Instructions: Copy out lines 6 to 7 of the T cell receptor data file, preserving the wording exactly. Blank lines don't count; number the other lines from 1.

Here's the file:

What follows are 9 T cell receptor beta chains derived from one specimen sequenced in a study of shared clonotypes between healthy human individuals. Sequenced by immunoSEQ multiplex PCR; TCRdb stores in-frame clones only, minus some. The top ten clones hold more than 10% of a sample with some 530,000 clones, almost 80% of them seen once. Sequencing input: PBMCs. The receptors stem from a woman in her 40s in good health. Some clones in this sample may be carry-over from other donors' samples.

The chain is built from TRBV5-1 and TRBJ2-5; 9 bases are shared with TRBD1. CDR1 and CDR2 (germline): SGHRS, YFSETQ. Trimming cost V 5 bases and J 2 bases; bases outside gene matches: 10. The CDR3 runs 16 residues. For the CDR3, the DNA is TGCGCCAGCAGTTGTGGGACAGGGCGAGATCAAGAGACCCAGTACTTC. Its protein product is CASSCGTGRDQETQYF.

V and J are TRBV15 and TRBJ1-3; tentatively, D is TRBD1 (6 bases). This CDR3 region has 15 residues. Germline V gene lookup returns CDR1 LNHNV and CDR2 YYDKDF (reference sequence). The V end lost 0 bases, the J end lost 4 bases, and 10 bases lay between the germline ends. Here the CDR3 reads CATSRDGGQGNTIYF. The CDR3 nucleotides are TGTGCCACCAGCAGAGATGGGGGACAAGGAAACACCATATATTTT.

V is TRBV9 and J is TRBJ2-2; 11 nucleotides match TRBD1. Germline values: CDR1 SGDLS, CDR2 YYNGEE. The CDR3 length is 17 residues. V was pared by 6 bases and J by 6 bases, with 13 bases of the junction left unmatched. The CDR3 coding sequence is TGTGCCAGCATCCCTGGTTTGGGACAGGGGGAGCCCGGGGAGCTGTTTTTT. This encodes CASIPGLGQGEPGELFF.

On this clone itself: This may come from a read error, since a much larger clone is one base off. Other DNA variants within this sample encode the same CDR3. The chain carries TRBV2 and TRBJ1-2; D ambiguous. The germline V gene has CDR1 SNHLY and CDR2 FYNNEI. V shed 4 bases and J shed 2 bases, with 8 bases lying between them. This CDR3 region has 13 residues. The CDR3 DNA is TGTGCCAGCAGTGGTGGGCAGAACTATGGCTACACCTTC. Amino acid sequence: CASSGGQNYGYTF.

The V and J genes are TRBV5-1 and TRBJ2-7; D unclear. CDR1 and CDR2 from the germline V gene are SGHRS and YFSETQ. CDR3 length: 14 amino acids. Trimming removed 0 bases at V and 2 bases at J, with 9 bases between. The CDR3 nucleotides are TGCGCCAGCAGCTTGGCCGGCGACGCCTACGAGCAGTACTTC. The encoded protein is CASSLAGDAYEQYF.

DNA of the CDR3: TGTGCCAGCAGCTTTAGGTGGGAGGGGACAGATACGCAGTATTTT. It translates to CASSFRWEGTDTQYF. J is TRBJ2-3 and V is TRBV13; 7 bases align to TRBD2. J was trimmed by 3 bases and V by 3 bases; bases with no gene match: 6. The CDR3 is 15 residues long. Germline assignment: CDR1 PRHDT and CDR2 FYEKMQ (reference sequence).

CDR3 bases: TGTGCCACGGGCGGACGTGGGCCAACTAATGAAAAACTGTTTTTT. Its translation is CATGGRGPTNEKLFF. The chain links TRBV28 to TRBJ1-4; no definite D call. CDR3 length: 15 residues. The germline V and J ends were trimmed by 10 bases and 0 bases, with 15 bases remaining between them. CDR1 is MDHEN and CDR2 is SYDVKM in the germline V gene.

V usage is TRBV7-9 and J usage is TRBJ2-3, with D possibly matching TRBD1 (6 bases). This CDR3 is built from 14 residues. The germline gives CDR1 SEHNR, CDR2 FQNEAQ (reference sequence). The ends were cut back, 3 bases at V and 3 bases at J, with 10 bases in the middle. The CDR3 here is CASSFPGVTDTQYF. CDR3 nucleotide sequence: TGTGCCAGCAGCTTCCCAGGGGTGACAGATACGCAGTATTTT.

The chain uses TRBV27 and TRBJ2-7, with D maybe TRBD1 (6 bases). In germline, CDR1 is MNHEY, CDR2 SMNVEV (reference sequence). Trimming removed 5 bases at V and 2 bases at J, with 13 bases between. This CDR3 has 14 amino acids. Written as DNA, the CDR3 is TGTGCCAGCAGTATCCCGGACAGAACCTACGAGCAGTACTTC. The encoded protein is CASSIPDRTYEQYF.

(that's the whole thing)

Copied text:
The V and J genes are TRBV5-1 and TRBJ2-7; D unclear. CDR1 and CDR2 from the germline V gene are SGHRS and YFSETQ. CDR3 length: 14 amino acids. Trimming removed 0 bases at V and 2 bases at J, with 9 bases between. The CDR3 nucleotides are TGCGCCAGCAGCTTGGCCGGCGACGCCTACGAGCAGTACTTC. The encoded protein is CASSLAGDAYEQYF.

DNA of the CDR3: TGTGCCAGCAGCTTTAGGTGGGAGGGGACAGATACGCAGTATTTT. It translates to CASSFRWEGTDTQYF. J is TRBJ2-3 and V is TRBV13; 7 bases align to TRBD2. J was trimmed by 3 bases and V by 3 bases; bases with no gene match: 6. The CDR3 is 15 residues long. Germline assignment: CDR1 PRHDT and CDR2 FYEKMQ (reference sequence).